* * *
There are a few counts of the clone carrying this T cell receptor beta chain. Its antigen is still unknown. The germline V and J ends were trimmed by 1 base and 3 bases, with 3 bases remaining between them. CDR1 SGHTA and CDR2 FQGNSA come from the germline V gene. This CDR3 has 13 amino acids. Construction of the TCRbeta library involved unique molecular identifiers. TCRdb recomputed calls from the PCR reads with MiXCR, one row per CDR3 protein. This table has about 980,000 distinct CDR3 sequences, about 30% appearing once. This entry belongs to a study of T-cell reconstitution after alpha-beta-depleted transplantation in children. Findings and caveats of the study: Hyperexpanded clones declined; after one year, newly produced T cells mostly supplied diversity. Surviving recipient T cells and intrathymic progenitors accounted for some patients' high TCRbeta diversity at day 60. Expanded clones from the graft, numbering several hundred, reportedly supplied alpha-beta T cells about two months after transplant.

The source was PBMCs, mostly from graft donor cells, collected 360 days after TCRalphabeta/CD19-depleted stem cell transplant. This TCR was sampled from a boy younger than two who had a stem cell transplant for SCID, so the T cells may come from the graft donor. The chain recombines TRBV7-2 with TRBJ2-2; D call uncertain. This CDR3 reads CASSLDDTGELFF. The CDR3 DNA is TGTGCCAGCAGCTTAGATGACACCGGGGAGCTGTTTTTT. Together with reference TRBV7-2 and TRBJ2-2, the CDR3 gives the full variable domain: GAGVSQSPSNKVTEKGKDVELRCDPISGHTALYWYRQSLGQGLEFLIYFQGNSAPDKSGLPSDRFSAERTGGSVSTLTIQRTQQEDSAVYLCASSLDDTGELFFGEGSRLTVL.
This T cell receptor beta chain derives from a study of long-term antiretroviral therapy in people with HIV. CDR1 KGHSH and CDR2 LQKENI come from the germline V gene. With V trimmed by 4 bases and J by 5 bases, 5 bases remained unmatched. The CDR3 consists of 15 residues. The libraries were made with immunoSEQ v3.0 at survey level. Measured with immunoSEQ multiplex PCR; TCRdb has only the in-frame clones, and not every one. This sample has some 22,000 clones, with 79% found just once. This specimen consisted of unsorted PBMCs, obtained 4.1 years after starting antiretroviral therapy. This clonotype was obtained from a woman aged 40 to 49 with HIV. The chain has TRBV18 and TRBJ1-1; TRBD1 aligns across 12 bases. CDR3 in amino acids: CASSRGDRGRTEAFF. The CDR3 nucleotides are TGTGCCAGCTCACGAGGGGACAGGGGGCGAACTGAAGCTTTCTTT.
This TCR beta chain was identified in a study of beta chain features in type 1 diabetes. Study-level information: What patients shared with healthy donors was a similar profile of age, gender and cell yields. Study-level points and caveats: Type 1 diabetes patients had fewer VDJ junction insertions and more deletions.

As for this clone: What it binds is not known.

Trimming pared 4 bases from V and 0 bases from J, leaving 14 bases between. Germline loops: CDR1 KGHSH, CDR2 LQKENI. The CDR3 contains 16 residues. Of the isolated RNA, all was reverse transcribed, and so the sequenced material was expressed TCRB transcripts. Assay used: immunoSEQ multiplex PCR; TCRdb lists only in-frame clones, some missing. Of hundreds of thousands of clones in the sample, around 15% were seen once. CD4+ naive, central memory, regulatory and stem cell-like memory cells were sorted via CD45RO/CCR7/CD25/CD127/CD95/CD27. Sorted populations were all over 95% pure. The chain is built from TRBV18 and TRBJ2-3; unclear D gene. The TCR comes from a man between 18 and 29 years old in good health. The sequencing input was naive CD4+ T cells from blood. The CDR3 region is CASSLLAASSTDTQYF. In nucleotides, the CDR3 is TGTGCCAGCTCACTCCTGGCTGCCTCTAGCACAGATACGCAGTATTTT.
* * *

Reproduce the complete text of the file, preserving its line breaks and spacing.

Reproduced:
There are a few counts of the clone carrying this T cell receptor beta chain. Its antigen is still unknown. The germline V and J ends were trimmed by 1 base and 3 bases, with 3 bases remaining between them. CDR1 SGHTA and CDR2 FQGNSA come from the germline V gene. This CDR3 has 13 amino acids. Construction of the TCRbeta library involved unique molecular identifiers. TCRdb recomputed calls from the PCR reads with MiXCR, one row per CDR3 protein. This table has about 980,000 distinct CDR3 sequences, about 30% appearing once. This entry belongs to a study of T-cell reconstitution after alpha-beta-depleted transplantation in children. Findings and caveats of the study: Hyperexpanded clones declined; after one year, newly produced T cells mostly supplied diversity. Surviving recipient T cells and intrathymic progenitors accounted for some patients' high TCRbeta diversity at day 60. Expanded clones from the graft, numbering several hundred, reportedly supplied alpha-beta T cells about two months after transplant.

The source was PBMCs, mostly from graft donor cells, collected 360 days after TCRalphabeta/CD19-depleted stem cell transplant. This TCR was sampled from a boy younger than two who had a stem cell transplant for SCID, so the T cells may come from the graft donor. The chain recombines TRBV7-2 with TRBJ2-2; D call uncertain. This CDR3 reads CASSLDDTGELFF. The CDR3 DNA is TGTGCCAGCAGCTTAGATGACACCGGGGAGCTGTTTTTT. Together with reference TRBV7-2 and TRBJ2-2, the CDR3 gives the full variable domain: GAGVSQSPSNKVTEKGKDVELRCDPISGHTALYWYRQSLGQGLEFLIYFQGNSAPDKSGLPSDRFSAERTGGSVSTLTIQRTQQEDSAVYLCASSLDDTGELFFGEGSRLTVL.
This T cell receptor beta chain derives from a study of long-term antiretroviral therapy in people with HIV. CDR1 KGHSH and CDR2 LQKENI come from the germline V gene. With V trimmed by 4 bases and J by 5 bases, 5 bases remained unmatched. The CDR3 consists of 15 residues. The libraries were made with immunoSEQ v3.0 at survey level. Measured with immunoSEQ multiplex PCR; TCRdb has only the in-frame clones, and not every one. This sample has some 22,000 clones, with 79% found just once. This specimen consisted of unsorted PBMCs, obtained 4.1 years after starting antiretroviral therapy. This clonotype was obtained from a woman aged 40 to 49 with HIV. The chain has TRBV18 and TRBJ1-1; TRBD1 aligns across 12 bases. CDR3 in amino acids: CASSRGDRGRTEAFF. The CDR3 nucleotides are TGTGCCAGCTCACGAGGGGACAGGGGGCGAACTGAAGCTTTCTTT.
This TCR beta chain was identified in a study of beta chain features in type 1 diabetes. Study-level information: What patients shared with healthy donors was a similar profile of age, gender and cell yields. Study-level points and caveats: Type 1 diabetes patients had fewer VDJ junction insertions and more deletions.

As for this clone: What it binds is not known.

Trimming pared 4 bases from V and 0 bases from J, leaving 14 bases between. Germline loops: CDR1 KGHSH, CDR2 LQKENI. The CDR3 contains 16 residues. Of the isolated RNA, all was reverse transcribed, and so the sequenced material was expressed TCRB transcripts. Assay used: immunoSEQ multiplex PCR; TCRdb lists only in-frame clones, some missing. Of hundreds of thousands of clones in the sample, around 15% were seen once. CD4+ naive, central memory, regulatory and stem cell-like memory cells were sorted via CD45RO/CCR7/CD25/CD127/CD95/CD27. Sorted populations were all over 95% pure. The chain is built from TRBV18 and TRBJ2-3; unclear D gene. The TCR comes from a man between 18 and 29 years old in good health. The sequencing input was naive CD4+ T cells from blood. The CDR3 region is CASSLLAASSTDTQYF. In nucleotides, the CDR3 is TGTGCCAGCTCACTCCTGGCTGCCTCTAGCACAGATACGCAGTATTTT.